Readings Architecture in the Digital Age - Design and Manufacturing Digital Fabrication Processes: Two dimensional fabrication is a fabrication process which merely involves cutting (CNC cutting), involving two axis of motion for the cutters. These cutters can involve laser beams, water jets and plasma arcs. Laser cutters can precisely cut light-absorption material up to 5/8 inches costeffectively, whereas a water jet can cut much thicker materials. ● Subtractive fabrication involves the removal of a specified volume of material from an object. This usually utilises 3 axis: the X, Y and Z axis. It mills in these directions. ● Additive Fabrication functions by adding layers of material on top of each other; also known as layered manufacturing, solid freeform fabrication, rapid prototyping or desktop manufacturing. The digital model is sliced into 2D layers before fabrication ● Formative fabrication involves the use of heat and steam; applied to materials so that it can mould the desired shape via deformation. ●

The use of the CNC card cutter has brought about several pros and cons. On the positive side, it greatly minimises the time needed to cut the shape of the unrolled model out, as opposed to the time that would have been needed with manual cutting. It also provided clean, precisely cut lines which would not have been achievable with manual cutting. However, the cardcutter tends to malfunction, and may fail to cut some segments specified. It also has a tendency to tear or catch in cuts already made in the paper. This wastes a good amount of time and material. ●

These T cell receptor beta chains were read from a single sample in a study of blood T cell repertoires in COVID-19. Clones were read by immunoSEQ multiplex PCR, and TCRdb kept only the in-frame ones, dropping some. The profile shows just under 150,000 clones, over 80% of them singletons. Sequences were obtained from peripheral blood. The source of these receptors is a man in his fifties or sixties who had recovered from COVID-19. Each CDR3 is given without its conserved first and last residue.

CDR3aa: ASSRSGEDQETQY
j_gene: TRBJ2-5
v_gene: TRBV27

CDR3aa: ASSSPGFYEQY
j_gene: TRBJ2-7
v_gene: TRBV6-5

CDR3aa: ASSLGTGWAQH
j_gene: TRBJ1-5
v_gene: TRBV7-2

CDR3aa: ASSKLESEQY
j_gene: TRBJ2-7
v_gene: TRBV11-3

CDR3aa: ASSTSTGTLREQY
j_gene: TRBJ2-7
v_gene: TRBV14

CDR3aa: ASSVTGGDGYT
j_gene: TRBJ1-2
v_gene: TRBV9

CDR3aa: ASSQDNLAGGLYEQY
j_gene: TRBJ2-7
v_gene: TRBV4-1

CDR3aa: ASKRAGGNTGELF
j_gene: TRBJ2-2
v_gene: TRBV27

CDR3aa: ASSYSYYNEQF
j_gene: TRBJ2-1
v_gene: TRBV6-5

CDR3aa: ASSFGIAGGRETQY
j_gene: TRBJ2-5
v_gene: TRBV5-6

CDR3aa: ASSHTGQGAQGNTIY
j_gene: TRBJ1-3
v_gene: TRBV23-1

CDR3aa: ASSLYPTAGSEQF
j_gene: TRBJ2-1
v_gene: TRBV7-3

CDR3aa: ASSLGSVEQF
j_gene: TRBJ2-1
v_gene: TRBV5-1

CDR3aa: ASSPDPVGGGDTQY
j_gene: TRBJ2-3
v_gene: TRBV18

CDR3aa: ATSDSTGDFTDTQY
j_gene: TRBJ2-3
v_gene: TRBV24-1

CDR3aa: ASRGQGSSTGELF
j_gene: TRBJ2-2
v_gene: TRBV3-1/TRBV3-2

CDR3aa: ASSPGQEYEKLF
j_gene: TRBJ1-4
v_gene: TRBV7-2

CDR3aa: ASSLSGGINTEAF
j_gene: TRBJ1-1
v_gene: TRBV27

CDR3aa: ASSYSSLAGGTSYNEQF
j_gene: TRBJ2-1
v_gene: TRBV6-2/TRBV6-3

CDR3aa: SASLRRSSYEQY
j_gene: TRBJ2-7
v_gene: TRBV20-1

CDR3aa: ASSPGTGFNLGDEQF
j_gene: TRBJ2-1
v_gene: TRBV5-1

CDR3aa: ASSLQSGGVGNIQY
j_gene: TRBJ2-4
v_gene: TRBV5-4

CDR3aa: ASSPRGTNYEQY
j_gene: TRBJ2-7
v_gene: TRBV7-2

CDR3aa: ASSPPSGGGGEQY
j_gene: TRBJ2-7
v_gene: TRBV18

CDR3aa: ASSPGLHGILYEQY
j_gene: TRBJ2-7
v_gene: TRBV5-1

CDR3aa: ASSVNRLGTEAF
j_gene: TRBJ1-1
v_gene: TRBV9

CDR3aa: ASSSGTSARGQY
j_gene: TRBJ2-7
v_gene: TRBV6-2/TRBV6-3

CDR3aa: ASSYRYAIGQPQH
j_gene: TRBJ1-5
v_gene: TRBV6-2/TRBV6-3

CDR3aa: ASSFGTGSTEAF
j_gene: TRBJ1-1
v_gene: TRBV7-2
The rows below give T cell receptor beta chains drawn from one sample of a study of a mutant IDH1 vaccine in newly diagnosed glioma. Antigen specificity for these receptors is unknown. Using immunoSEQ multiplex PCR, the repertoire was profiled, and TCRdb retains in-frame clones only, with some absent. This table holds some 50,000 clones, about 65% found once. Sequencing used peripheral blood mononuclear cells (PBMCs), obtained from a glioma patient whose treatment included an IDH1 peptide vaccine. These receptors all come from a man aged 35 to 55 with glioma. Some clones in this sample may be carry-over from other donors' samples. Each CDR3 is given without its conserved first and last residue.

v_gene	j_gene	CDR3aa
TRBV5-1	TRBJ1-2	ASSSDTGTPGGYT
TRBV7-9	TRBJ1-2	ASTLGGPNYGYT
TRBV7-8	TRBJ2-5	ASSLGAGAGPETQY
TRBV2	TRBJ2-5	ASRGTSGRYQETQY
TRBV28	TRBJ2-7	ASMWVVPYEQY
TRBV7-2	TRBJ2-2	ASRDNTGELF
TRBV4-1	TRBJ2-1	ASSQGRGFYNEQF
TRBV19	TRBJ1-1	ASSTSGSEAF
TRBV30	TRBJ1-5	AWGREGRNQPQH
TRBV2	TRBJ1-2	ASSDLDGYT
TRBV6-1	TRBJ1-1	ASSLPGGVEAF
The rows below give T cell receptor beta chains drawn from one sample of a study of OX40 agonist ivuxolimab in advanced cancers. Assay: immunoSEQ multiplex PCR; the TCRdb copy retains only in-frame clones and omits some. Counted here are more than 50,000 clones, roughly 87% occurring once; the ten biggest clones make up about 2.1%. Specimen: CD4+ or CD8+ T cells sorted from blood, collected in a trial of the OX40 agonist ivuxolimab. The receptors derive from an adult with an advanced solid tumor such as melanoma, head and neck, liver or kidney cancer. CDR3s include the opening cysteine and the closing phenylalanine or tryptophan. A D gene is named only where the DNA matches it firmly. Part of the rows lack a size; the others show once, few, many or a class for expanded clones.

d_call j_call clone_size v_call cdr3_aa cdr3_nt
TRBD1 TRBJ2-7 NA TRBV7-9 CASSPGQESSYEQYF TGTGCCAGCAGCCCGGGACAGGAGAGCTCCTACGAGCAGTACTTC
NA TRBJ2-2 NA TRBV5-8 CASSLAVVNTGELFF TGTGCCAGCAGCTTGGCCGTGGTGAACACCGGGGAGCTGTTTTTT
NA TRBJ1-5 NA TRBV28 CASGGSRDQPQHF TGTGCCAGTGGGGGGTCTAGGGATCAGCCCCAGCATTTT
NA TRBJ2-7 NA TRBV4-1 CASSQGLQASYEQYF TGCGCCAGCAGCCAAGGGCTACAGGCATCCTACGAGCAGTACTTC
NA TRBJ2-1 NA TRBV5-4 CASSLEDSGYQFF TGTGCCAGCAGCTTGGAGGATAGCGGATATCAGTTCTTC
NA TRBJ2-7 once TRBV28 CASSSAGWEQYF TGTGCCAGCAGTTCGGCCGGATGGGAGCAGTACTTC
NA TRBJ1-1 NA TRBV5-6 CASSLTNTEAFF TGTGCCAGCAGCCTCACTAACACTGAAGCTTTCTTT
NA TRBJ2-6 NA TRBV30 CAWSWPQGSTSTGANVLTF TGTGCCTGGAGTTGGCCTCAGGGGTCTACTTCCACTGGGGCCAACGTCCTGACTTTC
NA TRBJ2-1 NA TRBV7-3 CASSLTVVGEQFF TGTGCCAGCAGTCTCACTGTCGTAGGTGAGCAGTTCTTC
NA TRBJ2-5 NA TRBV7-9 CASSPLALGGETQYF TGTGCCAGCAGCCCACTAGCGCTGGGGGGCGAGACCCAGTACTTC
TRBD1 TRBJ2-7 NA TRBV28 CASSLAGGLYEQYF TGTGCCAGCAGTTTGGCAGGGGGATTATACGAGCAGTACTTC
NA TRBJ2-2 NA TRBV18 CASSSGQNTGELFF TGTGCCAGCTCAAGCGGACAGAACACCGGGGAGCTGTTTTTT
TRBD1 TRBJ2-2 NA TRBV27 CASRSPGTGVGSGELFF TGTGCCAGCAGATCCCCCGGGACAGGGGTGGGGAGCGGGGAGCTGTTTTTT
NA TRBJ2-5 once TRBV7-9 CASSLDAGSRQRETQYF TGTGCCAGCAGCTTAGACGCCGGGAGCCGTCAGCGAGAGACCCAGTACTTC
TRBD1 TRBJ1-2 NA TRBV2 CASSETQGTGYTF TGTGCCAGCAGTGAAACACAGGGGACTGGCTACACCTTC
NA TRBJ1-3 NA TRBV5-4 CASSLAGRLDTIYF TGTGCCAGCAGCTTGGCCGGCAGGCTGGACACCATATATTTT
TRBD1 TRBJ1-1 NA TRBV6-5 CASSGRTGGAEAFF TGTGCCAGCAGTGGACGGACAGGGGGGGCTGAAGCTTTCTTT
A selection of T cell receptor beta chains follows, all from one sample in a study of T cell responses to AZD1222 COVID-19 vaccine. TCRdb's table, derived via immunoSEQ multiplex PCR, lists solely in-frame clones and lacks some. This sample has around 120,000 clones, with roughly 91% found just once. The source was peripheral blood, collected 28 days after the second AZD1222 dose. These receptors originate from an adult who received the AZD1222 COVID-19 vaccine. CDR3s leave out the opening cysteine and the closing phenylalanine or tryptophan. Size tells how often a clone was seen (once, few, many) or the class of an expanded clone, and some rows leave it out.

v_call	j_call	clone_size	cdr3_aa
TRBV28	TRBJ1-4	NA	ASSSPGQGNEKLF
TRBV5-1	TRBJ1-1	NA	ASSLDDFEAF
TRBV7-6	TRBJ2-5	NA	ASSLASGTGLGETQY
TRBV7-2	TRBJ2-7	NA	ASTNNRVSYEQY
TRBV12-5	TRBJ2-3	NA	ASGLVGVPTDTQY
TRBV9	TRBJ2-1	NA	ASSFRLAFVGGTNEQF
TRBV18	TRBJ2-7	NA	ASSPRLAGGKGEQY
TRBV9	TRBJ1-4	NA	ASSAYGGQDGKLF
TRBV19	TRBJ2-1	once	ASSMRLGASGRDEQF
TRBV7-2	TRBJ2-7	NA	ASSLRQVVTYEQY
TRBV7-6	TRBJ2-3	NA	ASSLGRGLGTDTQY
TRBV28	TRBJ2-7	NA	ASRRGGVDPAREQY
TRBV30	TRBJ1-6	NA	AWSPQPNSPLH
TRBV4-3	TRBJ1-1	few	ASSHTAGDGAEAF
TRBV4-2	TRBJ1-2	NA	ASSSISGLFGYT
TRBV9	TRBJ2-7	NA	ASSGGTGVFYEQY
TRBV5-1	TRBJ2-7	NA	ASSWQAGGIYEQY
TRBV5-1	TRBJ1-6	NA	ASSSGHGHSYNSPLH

Digital fabrications: architectural and material techniques The transition of 2D drawing to 3D digital drawing and fabrication put forward changes to innovation and expanded the boundaries of architectural form and construction. CAD programs were replaced with 3D modelling programs, and so the evolution of building designs began to occur over a relatively short period of time. Design projects such as William Massie's concrete formwork, Greg Lynn's typologies, and Bernard Cache's surface manipulations, demonstrated the capabilities of digital fabrication for architects to control the building process as well as aesthetic aspects. Tessellation has been utilised for many generations. The patterns were used to filter light and define shapes, such as in mosaics and the stained glass windows of gothic cathedrals. Digital fabrication offered more variety and modulation for tessellation. Working digitally allowed a means to transition easily from 3D models to 2D vector line files, to manufacturing methods. This significantly reduced the labour processes needed due to the repetition involved in tessellation. It has become the result of using industrialised products e.g. tiles and bricks. Usually, in 3D modelling, a digital surface is first modelled, and the tessellation is applied to it. ●

The fabrication process of my lantern is mainly based on tessellation. The ability of the triangle to tessellate made it ideal as the pattern for the model as it would produce no holes. I made a pattern out of triangles, which 'triangulates' the model when applied to it. This made unrolling easier as each strip could easily be defined.

module 3  

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module 3